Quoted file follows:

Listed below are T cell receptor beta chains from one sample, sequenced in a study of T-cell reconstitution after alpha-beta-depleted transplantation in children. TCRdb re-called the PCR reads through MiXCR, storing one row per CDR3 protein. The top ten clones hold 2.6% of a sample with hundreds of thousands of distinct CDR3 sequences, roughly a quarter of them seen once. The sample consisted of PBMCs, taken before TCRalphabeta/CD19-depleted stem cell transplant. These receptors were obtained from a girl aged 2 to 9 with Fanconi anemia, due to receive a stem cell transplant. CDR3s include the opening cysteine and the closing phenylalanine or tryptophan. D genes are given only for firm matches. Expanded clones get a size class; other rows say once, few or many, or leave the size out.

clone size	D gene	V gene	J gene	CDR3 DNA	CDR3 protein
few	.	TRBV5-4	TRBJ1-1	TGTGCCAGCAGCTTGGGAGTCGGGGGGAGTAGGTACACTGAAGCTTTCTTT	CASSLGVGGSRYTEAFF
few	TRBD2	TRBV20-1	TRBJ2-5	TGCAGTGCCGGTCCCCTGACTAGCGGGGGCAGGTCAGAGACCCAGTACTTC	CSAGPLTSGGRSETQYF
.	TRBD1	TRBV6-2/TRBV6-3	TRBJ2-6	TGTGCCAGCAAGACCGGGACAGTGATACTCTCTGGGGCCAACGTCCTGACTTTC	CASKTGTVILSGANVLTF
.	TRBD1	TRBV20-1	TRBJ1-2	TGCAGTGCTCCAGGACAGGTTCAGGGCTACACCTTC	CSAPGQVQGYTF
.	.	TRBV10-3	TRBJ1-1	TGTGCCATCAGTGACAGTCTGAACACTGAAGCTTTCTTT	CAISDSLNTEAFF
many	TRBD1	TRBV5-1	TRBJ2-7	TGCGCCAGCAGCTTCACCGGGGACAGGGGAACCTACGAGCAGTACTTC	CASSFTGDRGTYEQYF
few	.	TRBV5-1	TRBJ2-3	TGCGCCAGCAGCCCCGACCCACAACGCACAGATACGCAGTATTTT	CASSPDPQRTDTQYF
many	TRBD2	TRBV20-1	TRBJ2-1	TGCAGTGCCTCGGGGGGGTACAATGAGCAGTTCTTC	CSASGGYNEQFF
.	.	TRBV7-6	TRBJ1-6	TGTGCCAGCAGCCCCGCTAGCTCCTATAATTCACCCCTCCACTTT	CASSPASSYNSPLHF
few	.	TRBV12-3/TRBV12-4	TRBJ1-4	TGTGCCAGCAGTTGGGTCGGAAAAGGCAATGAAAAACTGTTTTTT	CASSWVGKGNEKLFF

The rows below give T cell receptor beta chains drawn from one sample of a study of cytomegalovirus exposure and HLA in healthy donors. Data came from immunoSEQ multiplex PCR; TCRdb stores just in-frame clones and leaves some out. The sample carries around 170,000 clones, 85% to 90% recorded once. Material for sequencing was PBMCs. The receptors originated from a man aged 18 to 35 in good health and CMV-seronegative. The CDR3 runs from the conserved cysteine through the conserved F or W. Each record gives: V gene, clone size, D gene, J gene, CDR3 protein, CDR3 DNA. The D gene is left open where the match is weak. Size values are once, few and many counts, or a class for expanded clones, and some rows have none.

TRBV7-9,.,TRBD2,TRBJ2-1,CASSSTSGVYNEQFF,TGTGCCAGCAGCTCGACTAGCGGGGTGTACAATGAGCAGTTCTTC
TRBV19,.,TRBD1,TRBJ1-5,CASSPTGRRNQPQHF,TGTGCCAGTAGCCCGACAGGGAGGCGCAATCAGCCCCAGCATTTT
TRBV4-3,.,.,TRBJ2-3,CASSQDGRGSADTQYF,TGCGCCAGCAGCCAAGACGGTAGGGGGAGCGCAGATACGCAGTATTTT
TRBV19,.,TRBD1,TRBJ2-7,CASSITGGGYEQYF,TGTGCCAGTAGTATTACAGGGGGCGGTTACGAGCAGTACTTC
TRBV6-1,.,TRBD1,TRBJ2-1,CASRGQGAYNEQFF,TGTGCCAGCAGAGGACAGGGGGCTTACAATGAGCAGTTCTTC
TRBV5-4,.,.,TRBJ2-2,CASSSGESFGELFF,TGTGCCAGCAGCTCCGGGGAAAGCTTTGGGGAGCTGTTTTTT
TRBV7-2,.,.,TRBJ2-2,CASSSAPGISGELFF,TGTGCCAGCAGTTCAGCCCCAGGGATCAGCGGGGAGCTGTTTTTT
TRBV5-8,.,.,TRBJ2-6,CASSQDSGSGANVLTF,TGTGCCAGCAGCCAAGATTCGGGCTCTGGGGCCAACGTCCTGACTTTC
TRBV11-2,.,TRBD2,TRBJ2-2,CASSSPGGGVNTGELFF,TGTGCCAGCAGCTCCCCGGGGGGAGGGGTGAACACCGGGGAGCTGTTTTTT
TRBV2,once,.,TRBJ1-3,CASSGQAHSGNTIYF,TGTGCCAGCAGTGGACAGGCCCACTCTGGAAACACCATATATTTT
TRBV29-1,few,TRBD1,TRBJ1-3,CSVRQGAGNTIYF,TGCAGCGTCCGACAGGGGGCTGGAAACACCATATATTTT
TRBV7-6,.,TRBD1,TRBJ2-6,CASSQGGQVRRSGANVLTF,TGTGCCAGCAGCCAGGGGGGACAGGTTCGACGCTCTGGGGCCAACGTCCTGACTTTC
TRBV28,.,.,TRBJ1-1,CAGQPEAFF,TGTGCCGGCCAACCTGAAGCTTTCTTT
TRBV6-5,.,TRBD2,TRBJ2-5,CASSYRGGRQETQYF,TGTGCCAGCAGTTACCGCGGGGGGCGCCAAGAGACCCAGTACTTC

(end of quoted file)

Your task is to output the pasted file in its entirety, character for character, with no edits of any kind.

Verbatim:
Listed below are T cell receptor beta chains from one sample, sequenced in a study of T-cell reconstitution after alpha-beta-depleted transplantation in children. TCRdb re-called the PCR reads through MiXCR, storing one row per CDR3 protein. The top ten clones hold 2.6% of a sample with hundreds of thousands of distinct CDR3 sequences, roughly a quarter of them seen once. The sample consisted of PBMCs, taken before TCRalphabeta/CD19-depleted stem cell transplant. These receptors were obtained from a girl aged 2 to 9 with Fanconi anemia, due to receive a stem cell transplant. CDR3s include the opening cysteine and the closing phenylalanine or tryptophan. D genes are given only for firm matches. Expanded clones get a size class; other rows say once, few or many, or leave the size out.

clone size	D gene	V gene	J gene	CDR3 DNA	CDR3 protein
few	.	TRBV5-4	TRBJ1-1	TGTGCCAGCAGCTTGGGAGTCGGGGGGAGTAGGTACACTGAAGCTTTCTTT	CASSLGVGGSRYTEAFF
few	TRBD2	TRBV20-1	TRBJ2-5	TGCAGTGCCGGTCCCCTGACTAGCGGGGGCAGGTCAGAGACCCAGTACTTC	CSAGPLTSGGRSETQYF
.	TRBD1	TRBV6-2/TRBV6-3	TRBJ2-6	TGTGCCAGCAAGACCGGGACAGTGATACTCTCTGGGGCCAACGTCCTGACTTTC	CASKTGTVILSGANVLTF
.	TRBD1	TRBV20-1	TRBJ1-2	TGCAGTGCTCCAGGACAGGTTCAGGGCTACACCTTC	CSAPGQVQGYTF
.	.	TRBV10-3	TRBJ1-1	TGTGCCATCAGTGACAGTCTGAACACTGAAGCTTTCTTT	CAISDSLNTEAFF
many	TRBD1	TRBV5-1	TRBJ2-7	TGCGCCAGCAGCTTCACCGGGGACAGGGGAACCTACGAGCAGTACTTC	CASSFTGDRGTYEQYF
few	.	TRBV5-1	TRBJ2-3	TGCGCCAGCAGCCCCGACCCACAACGCACAGATACGCAGTATTTT	CASSPDPQRTDTQYF
many	TRBD2	TRBV20-1	TRBJ2-1	TGCAGTGCCTCGGGGGGGTACAATGAGCAGTTCTTC	CSASGGYNEQFF
.	.	TRBV7-6	TRBJ1-6	TGTGCCAGCAGCCCCGCTAGCTCCTATAATTCACCCCTCCACTTT	CASSPASSYNSPLHF
few	.	TRBV12-3/TRBV12-4	TRBJ1-4	TGTGCCAGCAGTTGGGTCGGAAAAGGCAATGAAAAACTGTTTTTT	CASSWVGKGNEKLFF

The rows below give T cell receptor beta chains drawn from one sample of a study of cytomegalovirus exposure and HLA in healthy donors. Data came from immunoSEQ multiplex PCR; TCRdb stores just in-frame clones and leaves some out. The sample carries around 170,000 clones, 85% to 90% recorded once. Material for sequencing was PBMCs. The receptors originated from a man aged 18 to 35 in good health and CMV-seronegative. The CDR3 runs from the conserved cysteine through the conserved F or W. Each record gives: V gene, clone size, D gene, J gene, CDR3 protein, CDR3 DNA. The D gene is left open where the match is weak. Size values are once, few and many counts, or a class for expanded clones, and some rows have none.

TRBV7-9,.,TRBD2,TRBJ2-1,CASSSTSGVYNEQFF,TGTGCCAGCAGCTCGACTAGCGGGGTGTACAATGAGCAGTTCTTC
TRBV19,.,TRBD1,TRBJ1-5,CASSPTGRRNQPQHF,TGTGCCAGTAGCCCGACAGGGAGGCGCAATCAGCCCCAGCATTTT
TRBV4-3,.,.,TRBJ2-3,CASSQDGRGSADTQYF,TGCGCCAGCAGCCAAGACGGTAGGGGGAGCGCAGATACGCAGTATTTT
TRBV19,.,TRBD1,TRBJ2-7,CASSITGGGYEQYF,TGTGCCAGTAGTATTACAGGGGGCGGTTACGAGCAGTACTTC
TRBV6-1,.,TRBD1,TRBJ2-1,CASRGQGAYNEQFF,TGTGCCAGCAGAGGACAGGGGGCTTACAATGAGCAGTTCTTC
TRBV5-4,.,.,TRBJ2-2,CASSSGESFGELFF,TGTGCCAGCAGCTCCGGGGAAAGCTTTGGGGAGCTGTTTTTT
TRBV7-2,.,.,TRBJ2-2,CASSSAPGISGELFF,TGTGCCAGCAGTTCAGCCCCAGGGATCAGCGGGGAGCTGTTTTTT
TRBV5-8,.,.,TRBJ2-6,CASSQDSGSGANVLTF,TGTGCCAGCAGCCAAGATTCGGGCTCTGGGGCCAACGTCCTGACTTTC
TRBV11-2,.,TRBD2,TRBJ2-2,CASSSPGGGVNTGELFF,TGTGCCAGCAGCTCCCCGGGGGGAGGGGTGAACACCGGGGAGCTGTTTTTT
TRBV2,once,.,TRBJ1-3,CASSGQAHSGNTIYF,TGTGCCAGCAGTGGACAGGCCCACTCTGGAAACACCATATATTTT
TRBV29-1,few,TRBD1,TRBJ1-3,CSVRQGAGNTIYF,TGCAGCGTCCGACAGGGGGCTGGAAACACCATATATTTT
TRBV7-6,.,TRBD1,TRBJ2-6,CASSQGGQVRRSGANVLTF,TGTGCCAGCAGCCAGGGGGGACAGGTTCGACGCTCTGGGGCCAACGTCCTGACTTTC
TRBV28,.,.,TRBJ1-1,CAGQPEAFF,TGTGCCGGCCAACCTGAAGCTTTCTTT
TRBV6-5,.,TRBD2,TRBJ2-5,CASSYRGGRQETQYF,TGTGCCAGCAGTTACCGCGGGGGGCGCCAAGAGACCCAGTACTTC